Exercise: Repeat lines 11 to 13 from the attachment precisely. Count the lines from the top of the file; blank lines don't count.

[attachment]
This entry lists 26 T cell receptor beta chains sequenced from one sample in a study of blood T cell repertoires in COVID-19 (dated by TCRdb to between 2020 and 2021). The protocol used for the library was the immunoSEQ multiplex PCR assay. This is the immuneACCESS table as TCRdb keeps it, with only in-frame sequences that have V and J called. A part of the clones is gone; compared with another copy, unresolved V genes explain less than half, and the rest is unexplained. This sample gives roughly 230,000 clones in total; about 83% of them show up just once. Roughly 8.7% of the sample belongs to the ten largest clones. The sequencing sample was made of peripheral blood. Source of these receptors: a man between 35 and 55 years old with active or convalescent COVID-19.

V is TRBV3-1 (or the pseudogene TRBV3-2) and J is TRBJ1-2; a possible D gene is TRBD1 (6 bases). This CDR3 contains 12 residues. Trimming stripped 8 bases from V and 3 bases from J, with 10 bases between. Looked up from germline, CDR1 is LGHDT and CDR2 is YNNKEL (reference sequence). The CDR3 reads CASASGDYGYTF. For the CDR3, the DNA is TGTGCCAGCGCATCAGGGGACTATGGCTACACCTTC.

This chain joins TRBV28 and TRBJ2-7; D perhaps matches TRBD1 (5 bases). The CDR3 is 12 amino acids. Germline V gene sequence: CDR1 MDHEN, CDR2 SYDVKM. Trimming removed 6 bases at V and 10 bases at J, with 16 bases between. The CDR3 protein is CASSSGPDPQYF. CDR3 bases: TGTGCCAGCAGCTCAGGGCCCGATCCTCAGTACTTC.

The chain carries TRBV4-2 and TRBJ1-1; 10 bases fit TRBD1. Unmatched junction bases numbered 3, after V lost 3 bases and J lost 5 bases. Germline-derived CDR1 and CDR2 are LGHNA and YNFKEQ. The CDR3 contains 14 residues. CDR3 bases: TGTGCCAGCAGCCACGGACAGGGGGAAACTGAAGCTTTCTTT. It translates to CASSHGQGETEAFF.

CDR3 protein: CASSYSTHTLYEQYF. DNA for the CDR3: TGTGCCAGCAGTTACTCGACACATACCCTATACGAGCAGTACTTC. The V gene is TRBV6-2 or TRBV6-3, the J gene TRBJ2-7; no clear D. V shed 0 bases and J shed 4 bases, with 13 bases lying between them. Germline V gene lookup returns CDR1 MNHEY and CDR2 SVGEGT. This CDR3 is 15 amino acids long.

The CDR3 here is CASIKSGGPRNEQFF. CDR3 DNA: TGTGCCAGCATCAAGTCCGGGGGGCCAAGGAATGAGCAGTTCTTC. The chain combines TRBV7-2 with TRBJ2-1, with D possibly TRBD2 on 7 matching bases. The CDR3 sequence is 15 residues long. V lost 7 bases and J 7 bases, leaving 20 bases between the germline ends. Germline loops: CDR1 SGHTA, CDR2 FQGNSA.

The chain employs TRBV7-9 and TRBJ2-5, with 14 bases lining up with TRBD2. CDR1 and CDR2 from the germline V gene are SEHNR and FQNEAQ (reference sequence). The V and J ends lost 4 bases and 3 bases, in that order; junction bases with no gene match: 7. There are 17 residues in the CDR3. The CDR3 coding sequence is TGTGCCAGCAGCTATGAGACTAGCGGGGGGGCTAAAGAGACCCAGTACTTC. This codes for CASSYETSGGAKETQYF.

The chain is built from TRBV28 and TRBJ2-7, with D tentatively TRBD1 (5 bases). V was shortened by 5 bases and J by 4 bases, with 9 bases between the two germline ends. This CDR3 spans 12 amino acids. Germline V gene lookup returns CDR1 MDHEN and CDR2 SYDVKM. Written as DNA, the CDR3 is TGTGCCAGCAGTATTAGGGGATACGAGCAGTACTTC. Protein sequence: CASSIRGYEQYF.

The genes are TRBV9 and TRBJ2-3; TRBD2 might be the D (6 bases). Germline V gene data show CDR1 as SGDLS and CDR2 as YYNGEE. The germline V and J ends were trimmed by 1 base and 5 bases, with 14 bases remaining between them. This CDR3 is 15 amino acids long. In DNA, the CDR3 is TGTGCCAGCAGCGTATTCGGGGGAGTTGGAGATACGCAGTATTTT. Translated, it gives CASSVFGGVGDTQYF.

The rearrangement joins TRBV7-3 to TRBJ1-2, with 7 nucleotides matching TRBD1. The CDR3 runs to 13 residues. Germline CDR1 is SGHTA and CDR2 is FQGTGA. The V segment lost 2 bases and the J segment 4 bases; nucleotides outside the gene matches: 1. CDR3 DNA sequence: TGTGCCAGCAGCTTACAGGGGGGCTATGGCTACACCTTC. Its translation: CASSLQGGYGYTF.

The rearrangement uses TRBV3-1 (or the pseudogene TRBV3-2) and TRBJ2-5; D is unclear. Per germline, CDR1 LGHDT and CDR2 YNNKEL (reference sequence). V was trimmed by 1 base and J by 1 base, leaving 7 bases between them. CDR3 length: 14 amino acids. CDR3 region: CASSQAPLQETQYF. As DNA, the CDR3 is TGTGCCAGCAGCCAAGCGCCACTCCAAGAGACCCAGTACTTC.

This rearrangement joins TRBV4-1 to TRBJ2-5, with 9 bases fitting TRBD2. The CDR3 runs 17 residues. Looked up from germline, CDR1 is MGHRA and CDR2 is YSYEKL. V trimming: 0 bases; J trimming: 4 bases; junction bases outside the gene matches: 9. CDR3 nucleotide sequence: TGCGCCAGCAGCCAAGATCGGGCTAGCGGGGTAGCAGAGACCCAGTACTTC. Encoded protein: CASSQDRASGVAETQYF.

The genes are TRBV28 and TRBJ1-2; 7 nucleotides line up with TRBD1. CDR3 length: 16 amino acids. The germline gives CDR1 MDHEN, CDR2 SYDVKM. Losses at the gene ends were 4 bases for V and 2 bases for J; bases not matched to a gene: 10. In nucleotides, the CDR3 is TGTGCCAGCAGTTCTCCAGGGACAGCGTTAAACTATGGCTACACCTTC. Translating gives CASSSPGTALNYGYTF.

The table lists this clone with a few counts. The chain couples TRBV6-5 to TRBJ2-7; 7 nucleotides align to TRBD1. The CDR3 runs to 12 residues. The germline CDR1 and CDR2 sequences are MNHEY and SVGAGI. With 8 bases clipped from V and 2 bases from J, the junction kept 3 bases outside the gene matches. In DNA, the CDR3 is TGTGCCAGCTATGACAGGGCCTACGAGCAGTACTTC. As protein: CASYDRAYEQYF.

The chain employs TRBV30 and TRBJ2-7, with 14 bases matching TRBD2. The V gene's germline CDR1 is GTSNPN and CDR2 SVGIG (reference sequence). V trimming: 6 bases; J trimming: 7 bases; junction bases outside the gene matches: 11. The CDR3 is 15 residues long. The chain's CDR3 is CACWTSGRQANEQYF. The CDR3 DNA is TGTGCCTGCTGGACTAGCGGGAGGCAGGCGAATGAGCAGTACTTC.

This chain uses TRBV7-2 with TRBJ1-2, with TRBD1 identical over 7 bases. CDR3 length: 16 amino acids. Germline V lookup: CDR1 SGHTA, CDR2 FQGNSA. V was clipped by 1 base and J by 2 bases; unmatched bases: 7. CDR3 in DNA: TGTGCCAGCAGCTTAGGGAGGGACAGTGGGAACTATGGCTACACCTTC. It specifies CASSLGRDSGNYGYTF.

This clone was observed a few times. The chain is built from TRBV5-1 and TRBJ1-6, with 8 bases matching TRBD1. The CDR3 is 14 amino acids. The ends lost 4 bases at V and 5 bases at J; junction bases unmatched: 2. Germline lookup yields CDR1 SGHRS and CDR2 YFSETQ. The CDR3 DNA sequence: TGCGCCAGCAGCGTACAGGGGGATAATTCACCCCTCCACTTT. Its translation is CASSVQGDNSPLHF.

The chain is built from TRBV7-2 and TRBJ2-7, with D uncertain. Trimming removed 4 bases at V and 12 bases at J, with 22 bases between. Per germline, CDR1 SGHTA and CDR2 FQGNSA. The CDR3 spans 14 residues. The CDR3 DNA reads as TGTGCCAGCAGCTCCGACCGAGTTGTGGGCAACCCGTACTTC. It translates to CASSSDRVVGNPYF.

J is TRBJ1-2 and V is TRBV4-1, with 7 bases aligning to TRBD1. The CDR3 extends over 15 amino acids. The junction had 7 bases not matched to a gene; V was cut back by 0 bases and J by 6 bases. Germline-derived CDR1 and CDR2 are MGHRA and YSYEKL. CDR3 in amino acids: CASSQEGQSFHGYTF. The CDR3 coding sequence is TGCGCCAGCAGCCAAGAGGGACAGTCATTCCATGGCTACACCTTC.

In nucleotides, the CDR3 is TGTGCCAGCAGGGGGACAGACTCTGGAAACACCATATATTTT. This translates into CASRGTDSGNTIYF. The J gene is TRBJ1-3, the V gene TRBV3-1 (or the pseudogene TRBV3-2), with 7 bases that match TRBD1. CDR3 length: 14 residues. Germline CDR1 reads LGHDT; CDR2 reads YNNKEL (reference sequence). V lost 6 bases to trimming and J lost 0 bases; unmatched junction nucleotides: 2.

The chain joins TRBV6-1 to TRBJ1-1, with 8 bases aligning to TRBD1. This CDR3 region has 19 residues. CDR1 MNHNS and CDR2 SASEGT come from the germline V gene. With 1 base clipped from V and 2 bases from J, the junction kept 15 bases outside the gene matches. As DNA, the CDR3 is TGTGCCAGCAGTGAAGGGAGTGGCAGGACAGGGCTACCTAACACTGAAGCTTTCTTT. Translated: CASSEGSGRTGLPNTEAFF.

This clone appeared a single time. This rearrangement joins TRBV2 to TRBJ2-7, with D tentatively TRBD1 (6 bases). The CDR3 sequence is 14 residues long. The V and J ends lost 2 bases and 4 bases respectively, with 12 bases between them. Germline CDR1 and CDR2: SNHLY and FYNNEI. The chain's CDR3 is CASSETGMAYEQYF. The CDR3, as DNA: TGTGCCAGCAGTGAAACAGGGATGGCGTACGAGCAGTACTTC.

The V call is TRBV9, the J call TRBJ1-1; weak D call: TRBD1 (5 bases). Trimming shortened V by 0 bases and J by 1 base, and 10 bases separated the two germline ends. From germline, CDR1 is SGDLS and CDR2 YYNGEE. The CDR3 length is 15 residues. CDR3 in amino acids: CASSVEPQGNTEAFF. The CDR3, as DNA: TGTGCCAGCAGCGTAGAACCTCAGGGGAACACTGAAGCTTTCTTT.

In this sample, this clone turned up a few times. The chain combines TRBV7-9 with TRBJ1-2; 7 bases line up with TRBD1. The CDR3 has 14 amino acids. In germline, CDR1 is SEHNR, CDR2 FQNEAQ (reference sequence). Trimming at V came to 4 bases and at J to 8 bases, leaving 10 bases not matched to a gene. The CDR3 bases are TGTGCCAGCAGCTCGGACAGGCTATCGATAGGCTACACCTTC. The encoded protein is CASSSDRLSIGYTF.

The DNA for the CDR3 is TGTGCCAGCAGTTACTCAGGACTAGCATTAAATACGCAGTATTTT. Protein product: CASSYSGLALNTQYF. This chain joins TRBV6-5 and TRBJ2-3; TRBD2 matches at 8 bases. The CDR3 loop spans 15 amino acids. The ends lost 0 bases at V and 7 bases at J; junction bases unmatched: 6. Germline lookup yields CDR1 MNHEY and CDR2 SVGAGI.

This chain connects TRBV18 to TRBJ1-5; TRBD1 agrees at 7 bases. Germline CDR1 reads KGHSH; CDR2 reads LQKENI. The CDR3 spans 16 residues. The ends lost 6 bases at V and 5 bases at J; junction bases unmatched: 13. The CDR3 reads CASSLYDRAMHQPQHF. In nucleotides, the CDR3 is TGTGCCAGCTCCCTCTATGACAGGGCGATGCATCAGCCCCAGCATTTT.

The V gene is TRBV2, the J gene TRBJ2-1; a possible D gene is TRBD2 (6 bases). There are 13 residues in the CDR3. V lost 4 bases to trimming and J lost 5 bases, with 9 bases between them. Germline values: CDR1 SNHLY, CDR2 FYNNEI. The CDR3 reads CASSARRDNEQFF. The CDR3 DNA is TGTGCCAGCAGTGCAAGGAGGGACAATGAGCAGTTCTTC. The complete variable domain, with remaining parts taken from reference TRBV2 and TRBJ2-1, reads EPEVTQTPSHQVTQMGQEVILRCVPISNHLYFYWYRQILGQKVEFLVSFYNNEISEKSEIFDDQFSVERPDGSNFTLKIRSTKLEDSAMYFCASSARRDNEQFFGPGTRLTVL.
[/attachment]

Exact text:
The rearrangement uses TRBV3-1 (or the pseudogene TRBV3-2) and TRBJ2-5; D is unclear. Per germline, CDR1 LGHDT and CDR2 YNNKEL (reference sequence). V was trimmed by 1 base and J by 1 base, leaving 7 bases between them. CDR3 length: 14 amino acids. CDR3 region: CASSQAPLQETQYF. As DNA, the CDR3 is TGTGCCAGCAGCCAAGCGCCACTCCAAGAGACCCAGTACTTC.

This rearrangement joins TRBV4-1 to TRBJ2-5, with 9 bases fitting TRBD2. The CDR3 runs 17 residues. Looked up from germline, CDR1 is MGHRA and CDR2 is YSYEKL. V trimming: 0 bases; J trimming: 4 bases; junction bases outside the gene matches: 9. CDR3 nucleotide sequence: TGCGCCAGCAGCCAAGATCGGGCTAGCGGGGTAGCAGAGACCCAGTACTTC. Encoded protein: CASSQDRASGVAETQYF.

The genes are TRBV28 and TRBJ1-2; 7 nucleotides line up with TRBD1. CDR3 length: 16 amino acids. The germline gives CDR1 MDHEN, CDR2 SYDVKM. Losses at the gene ends were 4 bases for V and 2 bases for J; bases not matched to a gene: 10. In nucleotides, the CDR3 is TGTGCCAGCAGTTCTCCAGGGACAGCGTTAAACTATGGCTACACCTTC. Translating gives CASSSPGTALNYGYTF.